In order to cleanse the body from prescription drug misuse, rehab usually begins with drug detox. The benefits of supervised detox are twofold. First, in the event that you need medical attention, you are already being monitored in an accredited facility and will not need to call for help. This will give you peace of mind and secure your safety during this vulnerable time.
Additionally, prescription drug detox can produce drug cravings which can drastically increase your risk of relapse. By staying in our safe, secure rehab center, you eliminate the risk of relapsing during the detox process and greatly increase your odds for long-term recovery.
The length of stay in detox will vary depending on the substances you’re detoxing from. Generally, you can expect detox to take between five and seven days. At the end of that period, your body should no longer be dependent on prescription drugs. However, because a psychological addiction could persist, we encourage individuals to transition to our inpatient addiction rehab program to ensure that they are addressing the mental aspects of addiction as well.
At the Vance Johnson Recovery Center, we provide world-class inpatient and residential treatment options. These individualized programs offer a wide variety of treatment modalities, and you will engage in programming that is uniquely tailored to your personal treatment plan. These programs have been specially designed to offer 28 days of treatment. The different treatment options include:
At The Vance Johnson Recovery Center, we are dedicated to serving our local Las Vegas community and beyond. In our role as a prescription drug rehab, we work tirelessly to ensure the best treatment outcomes for our patients by providing first-class programming, expert-level staff, and a sincere desire to see people get and stay in recovery.
Would you like to learn more about how we can help you or your loved one with prescription drug addiction treatment? Give us a call at 772-877-0637 or fill out our confidential contact form.
The addictive qualities of prescription drugs vary by the substance.
Generally speaking, prescription drugs may alter the chemistry in the brain, creating a physical dependency that tells the body that it needs a particular substance to function.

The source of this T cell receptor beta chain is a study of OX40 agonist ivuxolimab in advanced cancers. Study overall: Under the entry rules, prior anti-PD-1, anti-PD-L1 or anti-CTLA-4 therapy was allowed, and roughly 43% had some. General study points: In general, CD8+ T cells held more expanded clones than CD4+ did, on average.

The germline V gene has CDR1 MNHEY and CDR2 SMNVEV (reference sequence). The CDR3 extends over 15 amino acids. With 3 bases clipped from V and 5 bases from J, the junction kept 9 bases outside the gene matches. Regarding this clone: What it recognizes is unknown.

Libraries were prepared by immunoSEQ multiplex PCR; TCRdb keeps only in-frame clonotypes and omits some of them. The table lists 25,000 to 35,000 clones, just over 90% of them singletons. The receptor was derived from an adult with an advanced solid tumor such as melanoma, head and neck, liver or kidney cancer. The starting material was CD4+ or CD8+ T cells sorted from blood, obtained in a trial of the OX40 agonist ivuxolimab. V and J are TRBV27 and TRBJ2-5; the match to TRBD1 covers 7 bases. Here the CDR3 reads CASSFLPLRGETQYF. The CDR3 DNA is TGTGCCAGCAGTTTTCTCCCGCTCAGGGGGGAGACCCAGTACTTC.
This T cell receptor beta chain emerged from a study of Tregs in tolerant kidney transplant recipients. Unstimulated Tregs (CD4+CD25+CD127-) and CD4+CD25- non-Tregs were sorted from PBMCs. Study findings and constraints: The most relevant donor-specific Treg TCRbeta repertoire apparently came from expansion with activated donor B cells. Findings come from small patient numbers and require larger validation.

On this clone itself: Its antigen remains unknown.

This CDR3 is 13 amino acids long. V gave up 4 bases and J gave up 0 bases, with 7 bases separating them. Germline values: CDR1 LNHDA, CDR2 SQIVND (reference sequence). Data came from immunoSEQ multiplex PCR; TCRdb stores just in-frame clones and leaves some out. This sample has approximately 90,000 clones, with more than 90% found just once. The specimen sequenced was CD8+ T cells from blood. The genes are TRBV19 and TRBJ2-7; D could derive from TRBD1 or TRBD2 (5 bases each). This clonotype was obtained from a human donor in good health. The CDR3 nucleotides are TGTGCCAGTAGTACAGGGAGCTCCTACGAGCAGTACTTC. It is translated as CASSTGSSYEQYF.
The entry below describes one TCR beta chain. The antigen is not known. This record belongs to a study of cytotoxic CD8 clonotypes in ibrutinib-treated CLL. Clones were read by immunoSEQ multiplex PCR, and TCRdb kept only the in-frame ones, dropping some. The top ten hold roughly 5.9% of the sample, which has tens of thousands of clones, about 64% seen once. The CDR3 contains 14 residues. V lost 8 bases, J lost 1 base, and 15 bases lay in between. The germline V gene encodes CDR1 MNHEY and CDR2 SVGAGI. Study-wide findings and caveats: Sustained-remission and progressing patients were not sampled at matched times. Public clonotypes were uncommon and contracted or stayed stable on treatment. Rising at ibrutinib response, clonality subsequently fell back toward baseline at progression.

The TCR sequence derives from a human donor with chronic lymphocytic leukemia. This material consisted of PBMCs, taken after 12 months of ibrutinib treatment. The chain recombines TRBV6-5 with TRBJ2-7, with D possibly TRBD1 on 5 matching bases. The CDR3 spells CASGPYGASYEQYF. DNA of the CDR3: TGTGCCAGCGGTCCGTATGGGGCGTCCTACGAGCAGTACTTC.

Alternatively, a person may become mentally addicted to using a prescription drug because they have conditioned themselves to use it during certain occasions (when bored, stressed, social, etc.).
In either case, the root cause of prescription drug misuse should be assessed. This will allow for the appropriate treatment to be chosen.
Signals that someone is misusing a prescription drug will differ depending on the substance being used. When observing a person’s behavior, a few signs that an addiction to prescription drugs may be present include:
While each person will respond differently to discussing ways to stop using prescription drugs, a few options for helping someone addicted to prescription drugs include voicing your concerns and offering support. Further, you can research effective drug treatment programs so that recommendations can be given. If a person agrees to treatment, staying involved in the person’s progress can be beneficial.
While support throughout the addiction and recovery process is meaningful, it is important to remember to not overextend yourself so far that it is negatively impacting your own life.
Some prescription drugs create a dependency quickly in the body by altering chemicals in the brain (this can happen even when taken as prescribed). In these cases, the drug is usually prescribed as a short-term solution. If a person continues to take this medication, an addiction may develop.
Other prescription drugs create a sense of euphoria when taken, which may encourage people to take the medication more often or in larger doses than prescribed. When this happens a tolerance can develop, and eventually, physical or mental addiction to the substance occurs.